after a tough day in the Prime Minister’s Office. I don’t begrudge him
pistachio-flavored ice cream and a bottle of wine. And I actually don’t like the
thought of the PM going over his household and office bills late at night
instead of addressing the many social and economic problems that exist (although
we’d all rather focus on our hi-tech, scientific and cultural achievements – two
[admittedly expat] Israelis winning the Nobel Prize for Chemistry and actress
Gal Gadot’s fulfilling every Jewish boy’s fantasy of Wonder Woman, for
Had Netanyahu (and his wife) traveled to South Africa for the
funeral service that made even Rabbi Ovadia Yosef’s recent 800,000-person affair
look small, the prime minister would inevitably have come under fire for wasting
more public funds, just as he was equally knee-jerkingly damned for turning down
the trip with its possible chance of boosting Israel’s standing in the world
Since globetrotting President Shimon Peres was grounded due to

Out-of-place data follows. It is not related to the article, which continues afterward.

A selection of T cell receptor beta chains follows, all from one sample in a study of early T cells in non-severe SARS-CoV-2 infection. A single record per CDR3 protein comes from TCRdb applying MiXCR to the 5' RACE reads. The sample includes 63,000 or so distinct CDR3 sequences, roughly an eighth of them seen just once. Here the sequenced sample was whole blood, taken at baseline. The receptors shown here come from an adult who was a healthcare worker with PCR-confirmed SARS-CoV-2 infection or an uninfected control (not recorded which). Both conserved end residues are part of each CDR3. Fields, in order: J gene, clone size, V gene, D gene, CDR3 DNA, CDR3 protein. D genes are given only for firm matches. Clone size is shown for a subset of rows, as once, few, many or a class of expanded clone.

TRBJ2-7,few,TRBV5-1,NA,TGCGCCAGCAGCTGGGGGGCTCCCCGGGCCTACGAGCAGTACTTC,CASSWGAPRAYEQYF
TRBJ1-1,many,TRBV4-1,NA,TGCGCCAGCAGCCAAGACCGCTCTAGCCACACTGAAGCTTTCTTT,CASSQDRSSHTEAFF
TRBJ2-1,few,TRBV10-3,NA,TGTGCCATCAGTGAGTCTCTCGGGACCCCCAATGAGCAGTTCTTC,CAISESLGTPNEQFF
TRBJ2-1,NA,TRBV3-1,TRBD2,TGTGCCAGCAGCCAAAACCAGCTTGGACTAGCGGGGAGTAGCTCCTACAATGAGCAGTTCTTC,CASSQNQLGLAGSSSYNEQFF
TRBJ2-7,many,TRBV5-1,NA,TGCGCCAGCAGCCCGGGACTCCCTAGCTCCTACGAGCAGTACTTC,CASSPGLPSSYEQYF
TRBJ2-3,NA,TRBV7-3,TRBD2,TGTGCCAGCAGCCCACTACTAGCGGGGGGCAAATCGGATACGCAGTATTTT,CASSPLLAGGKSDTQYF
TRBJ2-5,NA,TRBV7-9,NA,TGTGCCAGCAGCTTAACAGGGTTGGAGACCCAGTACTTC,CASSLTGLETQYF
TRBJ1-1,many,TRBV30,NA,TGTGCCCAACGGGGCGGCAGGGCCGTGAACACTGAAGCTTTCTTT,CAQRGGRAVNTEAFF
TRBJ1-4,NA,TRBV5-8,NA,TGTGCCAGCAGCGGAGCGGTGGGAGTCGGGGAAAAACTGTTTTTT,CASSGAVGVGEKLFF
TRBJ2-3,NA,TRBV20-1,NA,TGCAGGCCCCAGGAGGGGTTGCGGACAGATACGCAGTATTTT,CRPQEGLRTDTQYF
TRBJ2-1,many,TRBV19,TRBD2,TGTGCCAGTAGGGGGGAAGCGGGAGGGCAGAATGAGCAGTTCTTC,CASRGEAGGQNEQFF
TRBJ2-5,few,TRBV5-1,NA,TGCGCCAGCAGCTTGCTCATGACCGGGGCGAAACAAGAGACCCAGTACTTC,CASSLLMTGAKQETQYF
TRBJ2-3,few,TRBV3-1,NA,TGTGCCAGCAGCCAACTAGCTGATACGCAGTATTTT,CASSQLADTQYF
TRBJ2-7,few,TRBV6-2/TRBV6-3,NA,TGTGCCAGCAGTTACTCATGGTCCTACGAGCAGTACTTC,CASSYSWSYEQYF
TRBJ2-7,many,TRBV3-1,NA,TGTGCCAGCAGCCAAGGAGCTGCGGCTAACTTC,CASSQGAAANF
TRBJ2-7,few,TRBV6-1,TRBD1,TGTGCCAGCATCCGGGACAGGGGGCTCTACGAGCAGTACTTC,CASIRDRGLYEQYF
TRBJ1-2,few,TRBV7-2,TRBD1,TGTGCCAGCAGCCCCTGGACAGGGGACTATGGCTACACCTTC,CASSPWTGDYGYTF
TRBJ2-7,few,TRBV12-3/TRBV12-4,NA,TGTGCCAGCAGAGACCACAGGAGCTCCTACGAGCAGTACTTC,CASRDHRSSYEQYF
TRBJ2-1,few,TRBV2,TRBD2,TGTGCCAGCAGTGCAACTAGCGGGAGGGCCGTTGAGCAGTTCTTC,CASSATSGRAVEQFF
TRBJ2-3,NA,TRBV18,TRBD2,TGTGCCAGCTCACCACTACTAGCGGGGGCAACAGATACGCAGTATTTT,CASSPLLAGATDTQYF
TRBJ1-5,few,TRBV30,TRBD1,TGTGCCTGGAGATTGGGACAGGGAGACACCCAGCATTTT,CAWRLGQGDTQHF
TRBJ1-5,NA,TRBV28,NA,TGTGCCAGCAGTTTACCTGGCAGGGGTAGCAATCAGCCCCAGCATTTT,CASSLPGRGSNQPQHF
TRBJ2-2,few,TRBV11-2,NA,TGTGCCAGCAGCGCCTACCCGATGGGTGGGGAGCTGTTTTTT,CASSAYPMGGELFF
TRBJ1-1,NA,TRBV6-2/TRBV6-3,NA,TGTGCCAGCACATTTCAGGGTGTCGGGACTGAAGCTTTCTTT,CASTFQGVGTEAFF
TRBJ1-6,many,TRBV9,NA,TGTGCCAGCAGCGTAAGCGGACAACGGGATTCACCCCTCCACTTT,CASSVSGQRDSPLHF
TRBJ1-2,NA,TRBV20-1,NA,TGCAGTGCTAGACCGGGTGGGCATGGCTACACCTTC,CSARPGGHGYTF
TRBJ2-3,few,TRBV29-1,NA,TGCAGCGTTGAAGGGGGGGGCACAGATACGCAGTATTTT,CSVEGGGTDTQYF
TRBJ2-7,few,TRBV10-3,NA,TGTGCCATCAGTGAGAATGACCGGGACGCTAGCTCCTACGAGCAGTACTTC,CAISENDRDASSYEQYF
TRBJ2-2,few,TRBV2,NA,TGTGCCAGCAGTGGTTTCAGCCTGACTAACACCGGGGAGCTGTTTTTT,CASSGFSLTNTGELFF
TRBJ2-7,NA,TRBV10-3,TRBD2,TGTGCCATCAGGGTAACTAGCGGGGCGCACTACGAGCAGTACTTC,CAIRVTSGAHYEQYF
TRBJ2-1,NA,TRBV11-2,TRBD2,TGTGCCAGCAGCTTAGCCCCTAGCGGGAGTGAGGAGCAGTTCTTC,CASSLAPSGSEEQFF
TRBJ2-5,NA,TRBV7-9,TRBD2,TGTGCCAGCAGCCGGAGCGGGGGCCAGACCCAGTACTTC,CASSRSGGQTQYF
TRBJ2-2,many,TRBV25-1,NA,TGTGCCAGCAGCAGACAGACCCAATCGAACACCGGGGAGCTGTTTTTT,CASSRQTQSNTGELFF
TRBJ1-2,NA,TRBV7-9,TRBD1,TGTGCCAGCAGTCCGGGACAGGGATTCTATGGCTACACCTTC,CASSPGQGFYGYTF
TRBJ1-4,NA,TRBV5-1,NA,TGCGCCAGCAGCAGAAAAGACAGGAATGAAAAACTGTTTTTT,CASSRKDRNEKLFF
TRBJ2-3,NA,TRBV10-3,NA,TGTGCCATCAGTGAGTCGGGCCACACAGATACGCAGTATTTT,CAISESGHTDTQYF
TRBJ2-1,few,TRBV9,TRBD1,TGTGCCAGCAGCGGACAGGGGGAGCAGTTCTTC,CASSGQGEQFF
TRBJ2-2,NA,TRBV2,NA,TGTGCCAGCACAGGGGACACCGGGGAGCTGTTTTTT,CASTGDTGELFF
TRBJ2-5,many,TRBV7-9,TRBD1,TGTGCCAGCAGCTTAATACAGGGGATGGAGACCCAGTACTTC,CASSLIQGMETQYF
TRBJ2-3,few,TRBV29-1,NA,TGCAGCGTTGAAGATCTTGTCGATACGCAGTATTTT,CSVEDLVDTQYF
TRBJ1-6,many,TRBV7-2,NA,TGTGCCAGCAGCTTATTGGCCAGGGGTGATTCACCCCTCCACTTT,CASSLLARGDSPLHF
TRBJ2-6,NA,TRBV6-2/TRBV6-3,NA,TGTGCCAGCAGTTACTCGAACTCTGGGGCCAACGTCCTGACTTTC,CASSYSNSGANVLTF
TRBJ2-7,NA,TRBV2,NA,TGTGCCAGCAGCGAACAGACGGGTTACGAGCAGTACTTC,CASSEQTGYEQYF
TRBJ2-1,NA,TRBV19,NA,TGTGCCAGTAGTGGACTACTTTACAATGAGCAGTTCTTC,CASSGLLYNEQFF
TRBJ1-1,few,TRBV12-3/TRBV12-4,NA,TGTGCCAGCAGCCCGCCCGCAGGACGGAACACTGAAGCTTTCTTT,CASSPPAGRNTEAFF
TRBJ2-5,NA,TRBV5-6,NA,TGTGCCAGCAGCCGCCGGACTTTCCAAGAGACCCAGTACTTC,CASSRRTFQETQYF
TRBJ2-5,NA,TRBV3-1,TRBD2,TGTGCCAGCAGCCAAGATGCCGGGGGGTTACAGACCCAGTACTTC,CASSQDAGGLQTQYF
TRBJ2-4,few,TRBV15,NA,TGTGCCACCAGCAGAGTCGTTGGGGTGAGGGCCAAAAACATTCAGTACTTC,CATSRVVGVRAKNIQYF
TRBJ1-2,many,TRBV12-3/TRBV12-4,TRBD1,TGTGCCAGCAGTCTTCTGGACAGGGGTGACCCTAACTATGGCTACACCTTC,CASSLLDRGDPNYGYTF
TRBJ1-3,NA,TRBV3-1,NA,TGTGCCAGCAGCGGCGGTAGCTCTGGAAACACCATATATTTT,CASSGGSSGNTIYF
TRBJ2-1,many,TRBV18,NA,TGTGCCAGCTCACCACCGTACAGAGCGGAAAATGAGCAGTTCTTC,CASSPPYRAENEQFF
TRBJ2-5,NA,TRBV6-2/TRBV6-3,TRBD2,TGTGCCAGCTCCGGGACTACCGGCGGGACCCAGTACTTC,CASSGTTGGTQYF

ill health (I get tired just reading his schedule, let alone imagining how a
90-year-old manages to mix business and pleasure at such a fast pace), Knesset
Speaker Yuli Edelstein, a former prisoner of conscience, stepped in and saved
the day and the country’s face.
It was an appropriate last-minute
solution, although I wish we as a country didn’t rely so much on the last minute
and miracles (our spontaneity and trust in improvisation being both our strength
and our weakness).
As for the prime minister’s financial situation, the
best proposal I heard came from an accountant who suggested that in future there
be complete separation of his private and official budget. There could be full
transparency of the premier’s public spending, and he’d be free to use the
personal budget as he liked (or as free as any top politician can be in the age
of Google, in a country where strangers don’t think twice about openly asking
how much you paid for anything from your apartment to your